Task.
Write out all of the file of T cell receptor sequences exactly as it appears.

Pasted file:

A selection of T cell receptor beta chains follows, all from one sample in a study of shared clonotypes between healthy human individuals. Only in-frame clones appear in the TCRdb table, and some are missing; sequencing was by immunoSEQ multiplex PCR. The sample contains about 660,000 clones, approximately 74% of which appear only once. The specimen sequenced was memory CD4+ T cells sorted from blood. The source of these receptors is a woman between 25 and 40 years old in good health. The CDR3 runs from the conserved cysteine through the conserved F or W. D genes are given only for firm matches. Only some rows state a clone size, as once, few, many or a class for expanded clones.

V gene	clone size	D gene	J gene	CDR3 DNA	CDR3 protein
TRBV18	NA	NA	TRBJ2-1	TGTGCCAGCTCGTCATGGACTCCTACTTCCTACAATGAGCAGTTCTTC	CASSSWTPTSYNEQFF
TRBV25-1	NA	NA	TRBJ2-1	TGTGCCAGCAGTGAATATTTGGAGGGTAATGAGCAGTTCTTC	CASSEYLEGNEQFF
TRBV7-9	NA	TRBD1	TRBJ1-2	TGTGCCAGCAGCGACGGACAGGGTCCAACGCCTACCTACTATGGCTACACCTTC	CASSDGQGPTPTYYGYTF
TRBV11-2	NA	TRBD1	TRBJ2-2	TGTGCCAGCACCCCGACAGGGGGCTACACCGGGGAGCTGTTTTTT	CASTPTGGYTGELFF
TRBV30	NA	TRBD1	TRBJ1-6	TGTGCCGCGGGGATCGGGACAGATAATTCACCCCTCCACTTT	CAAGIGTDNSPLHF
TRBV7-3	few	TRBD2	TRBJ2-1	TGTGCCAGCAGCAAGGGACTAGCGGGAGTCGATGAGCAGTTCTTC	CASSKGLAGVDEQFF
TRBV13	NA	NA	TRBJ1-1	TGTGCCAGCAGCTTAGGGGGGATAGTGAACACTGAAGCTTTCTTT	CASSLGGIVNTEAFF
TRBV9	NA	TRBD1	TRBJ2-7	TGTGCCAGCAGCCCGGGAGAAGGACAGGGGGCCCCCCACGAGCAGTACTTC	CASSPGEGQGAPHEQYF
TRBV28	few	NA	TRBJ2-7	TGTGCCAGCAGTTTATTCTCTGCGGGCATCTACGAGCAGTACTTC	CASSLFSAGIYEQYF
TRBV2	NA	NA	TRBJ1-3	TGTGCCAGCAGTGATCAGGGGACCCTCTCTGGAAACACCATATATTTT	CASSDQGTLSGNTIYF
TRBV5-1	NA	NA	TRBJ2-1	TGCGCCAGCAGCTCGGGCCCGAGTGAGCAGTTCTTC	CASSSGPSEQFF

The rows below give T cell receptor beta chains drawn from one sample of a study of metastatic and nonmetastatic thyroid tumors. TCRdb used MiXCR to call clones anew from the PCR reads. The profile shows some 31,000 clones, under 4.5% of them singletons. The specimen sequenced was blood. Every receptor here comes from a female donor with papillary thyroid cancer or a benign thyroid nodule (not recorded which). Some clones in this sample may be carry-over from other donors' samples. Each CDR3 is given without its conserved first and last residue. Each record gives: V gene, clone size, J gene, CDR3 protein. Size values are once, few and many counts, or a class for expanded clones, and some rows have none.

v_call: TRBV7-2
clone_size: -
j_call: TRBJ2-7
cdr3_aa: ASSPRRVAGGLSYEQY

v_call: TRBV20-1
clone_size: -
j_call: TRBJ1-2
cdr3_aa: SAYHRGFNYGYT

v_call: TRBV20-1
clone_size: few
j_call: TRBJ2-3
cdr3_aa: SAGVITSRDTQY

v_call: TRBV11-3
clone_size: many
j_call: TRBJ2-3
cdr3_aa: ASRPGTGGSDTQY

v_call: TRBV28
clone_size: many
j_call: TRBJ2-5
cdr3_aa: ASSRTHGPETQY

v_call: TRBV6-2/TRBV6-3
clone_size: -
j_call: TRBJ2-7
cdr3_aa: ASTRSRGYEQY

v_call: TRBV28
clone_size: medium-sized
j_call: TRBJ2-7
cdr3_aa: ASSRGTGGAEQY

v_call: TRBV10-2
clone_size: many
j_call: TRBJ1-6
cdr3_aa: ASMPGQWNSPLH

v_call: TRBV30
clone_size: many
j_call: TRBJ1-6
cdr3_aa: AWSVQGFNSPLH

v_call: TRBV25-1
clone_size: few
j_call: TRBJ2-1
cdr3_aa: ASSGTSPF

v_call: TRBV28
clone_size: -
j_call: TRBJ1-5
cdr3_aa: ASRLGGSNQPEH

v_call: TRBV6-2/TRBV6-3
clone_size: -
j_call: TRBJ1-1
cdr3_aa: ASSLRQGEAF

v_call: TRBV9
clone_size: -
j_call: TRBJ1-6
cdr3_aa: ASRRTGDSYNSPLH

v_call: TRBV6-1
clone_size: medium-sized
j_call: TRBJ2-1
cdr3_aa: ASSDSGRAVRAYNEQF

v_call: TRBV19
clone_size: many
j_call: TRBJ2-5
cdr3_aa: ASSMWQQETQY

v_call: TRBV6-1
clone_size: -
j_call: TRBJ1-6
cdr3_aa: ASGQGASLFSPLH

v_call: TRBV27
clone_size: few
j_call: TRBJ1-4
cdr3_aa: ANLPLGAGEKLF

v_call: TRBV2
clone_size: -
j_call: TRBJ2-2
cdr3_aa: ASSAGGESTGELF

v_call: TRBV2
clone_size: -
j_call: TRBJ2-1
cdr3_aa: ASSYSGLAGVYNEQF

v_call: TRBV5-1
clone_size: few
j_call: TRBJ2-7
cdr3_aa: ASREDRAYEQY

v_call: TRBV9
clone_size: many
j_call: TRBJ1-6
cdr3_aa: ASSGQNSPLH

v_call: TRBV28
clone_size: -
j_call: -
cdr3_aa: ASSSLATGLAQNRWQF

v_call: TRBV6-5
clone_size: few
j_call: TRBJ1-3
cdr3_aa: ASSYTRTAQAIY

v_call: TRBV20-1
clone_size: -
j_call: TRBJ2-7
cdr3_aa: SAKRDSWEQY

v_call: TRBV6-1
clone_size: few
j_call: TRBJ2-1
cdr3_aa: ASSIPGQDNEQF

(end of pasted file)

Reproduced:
A selection of T cell receptor beta chains follows, all from one sample in a study of shared clonotypes between healthy human individuals. Only in-frame clones appear in the TCRdb table, and some are missing; sequencing was by immunoSEQ multiplex PCR. The sample contains about 660,000 clones, approximately 74% of which appear only once. The specimen sequenced was memory CD4+ T cells sorted from blood. The source of these receptors is a woman between 25 and 40 years old in good health. The CDR3 runs from the conserved cysteine through the conserved F or W. D genes are given only for firm matches. Only some rows state a clone size, as once, few, many or a class for expanded clones.

V gene	clone size	D gene	J gene	CDR3 DNA	CDR3 protein
TRBV18	NA	NA	TRBJ2-1	TGTGCCAGCTCGTCATGGACTCCTACTTCCTACAATGAGCAGTTCTTC	CASSSWTPTSYNEQFF
TRBV25-1	NA	NA	TRBJ2-1	TGTGCCAGCAGTGAATATTTGGAGGGTAATGAGCAGTTCTTC	CASSEYLEGNEQFF
TRBV7-9	NA	TRBD1	TRBJ1-2	TGTGCCAGCAGCGACGGACAGGGTCCAACGCCTACCTACTATGGCTACACCTTC	CASSDGQGPTPTYYGYTF
TRBV11-2	NA	TRBD1	TRBJ2-2	TGTGCCAGCACCCCGACAGGGGGCTACACCGGGGAGCTGTTTTTT	CASTPTGGYTGELFF
TRBV30	NA	TRBD1	TRBJ1-6	TGTGCCGCGGGGATCGGGACAGATAATTCACCCCTCCACTTT	CAAGIGTDNSPLHF
TRBV7-3	few	TRBD2	TRBJ2-1	TGTGCCAGCAGCAAGGGACTAGCGGGAGTCGATGAGCAGTTCTTC	CASSKGLAGVDEQFF
TRBV13	NA	NA	TRBJ1-1	TGTGCCAGCAGCTTAGGGGGGATAGTGAACACTGAAGCTTTCTTT	CASSLGGIVNTEAFF
TRBV9	NA	TRBD1	TRBJ2-7	TGTGCCAGCAGCCCGGGAGAAGGACAGGGGGCCCCCCACGAGCAGTACTTC	CASSPGEGQGAPHEQYF
TRBV28	few	NA	TRBJ2-7	TGTGCCAGCAGTTTATTCTCTGCGGGCATCTACGAGCAGTACTTC	CASSLFSAGIYEQYF
TRBV2	NA	NA	TRBJ1-3	TGTGCCAGCAGTGATCAGGGGACCCTCTCTGGAAACACCATATATTTT	CASSDQGTLSGNTIYF
TRBV5-1	NA	NA	TRBJ2-1	TGCGCCAGCAGCTCGGGCCCGAGTGAGCAGTTCTTC	CASSSGPSEQFF

The rows below give T cell receptor beta chains drawn from one sample of a study of metastatic and nonmetastatic thyroid tumors. TCRdb used MiXCR to call clones anew from the PCR reads. The profile shows some 31,000 clones, under 4.5% of them singletons. The specimen sequenced was blood. Every receptor here comes from a female donor with papillary thyroid cancer or a benign thyroid nodule (not recorded which). Some clones in this sample may be carry-over from other donors' samples. Each CDR3 is given without its conserved first and last residue. Each record gives: V gene, clone size, J gene, CDR3 protein. Size values are once, few and many counts, or a class for expanded clones, and some rows have none.

v_call: TRBV7-2
clone_size: -
j_call: TRBJ2-7
cdr3_aa: ASSPRRVAGGLSYEQY

v_call: TRBV20-1
clone_size: -
j_call: TRBJ1-2
cdr3_aa: SAYHRGFNYGYT

v_call: TRBV20-1
clone_size: few
j_call: TRBJ2-3
cdr3_aa: SAGVITSRDTQY

v_call: TRBV11-3
clone_size: many
j_call: TRBJ2-3
cdr3_aa: ASRPGTGGSDTQY

v_call: TRBV28
clone_size: many
j_call: TRBJ2-5
cdr3_aa: ASSRTHGPETQY

v_call: TRBV6-2/TRBV6-3
clone_size: -
j_call: TRBJ2-7
cdr3_aa: ASTRSRGYEQY

v_call: TRBV28
clone_size: medium-sized
j_call: TRBJ2-7
cdr3_aa: ASSRGTGGAEQY

v_call: TRBV10-2
clone_size: many
j_call: TRBJ1-6
cdr3_aa: ASMPGQWNSPLH

v_call: TRBV30
clone_size: many
j_call: TRBJ1-6
cdr3_aa: AWSVQGFNSPLH

v_call: TRBV25-1
clone_size: few
j_call: TRBJ2-1
cdr3_aa: ASSGTSPF

v_call: TRBV28
clone_size: -
j_call: TRBJ1-5
cdr3_aa: ASRLGGSNQPEH

v_call: TRBV6-2/TRBV6-3
clone_size: -
j_call: TRBJ1-1
cdr3_aa: ASSLRQGEAF

v_call: TRBV9
clone_size: -
j_call: TRBJ1-6
cdr3_aa: ASRRTGDSYNSPLH

v_call: TRBV6-1
clone_size: medium-sized
j_call: TRBJ2-1
cdr3_aa: ASSDSGRAVRAYNEQF

v_call: TRBV19
clone_size: many
j_call: TRBJ2-5
cdr3_aa: ASSMWQQETQY

v_call: TRBV6-1
clone_size: -
j_call: TRBJ1-6
cdr3_aa: ASGQGASLFSPLH

v_call: TRBV27
clone_size: few
j_call: TRBJ1-4
cdr3_aa: ANLPLGAGEKLF

v_call: TRBV2
clone_size: -
j_call: TRBJ2-2
cdr3_aa: ASSAGGESTGELF

v_call: TRBV2
clone_size: -
j_call: TRBJ2-1
cdr3_aa: ASSYSGLAGVYNEQF

v_call: TRBV5-1
clone_size: few
j_call: TRBJ2-7
cdr3_aa: ASREDRAYEQY

v_call: TRBV9
clone_size: many
j_call: TRBJ1-6
cdr3_aa: ASSGQNSPLH

v_call: TRBV28
clone_size: -
j_call: -
cdr3_aa: ASSSLATGLAQNRWQF

v_call: TRBV6-5
clone_size: few
j_call: TRBJ1-3
cdr3_aa: ASSYTRTAQAIY

v_call: TRBV20-1
clone_size: -
j_call: TRBJ2-7
cdr3_aa: SAKRDSWEQY

v_call: TRBV6-1
clone_size: few
j_call: TRBJ2-1
cdr3_aa: ASSIPGQDNEQF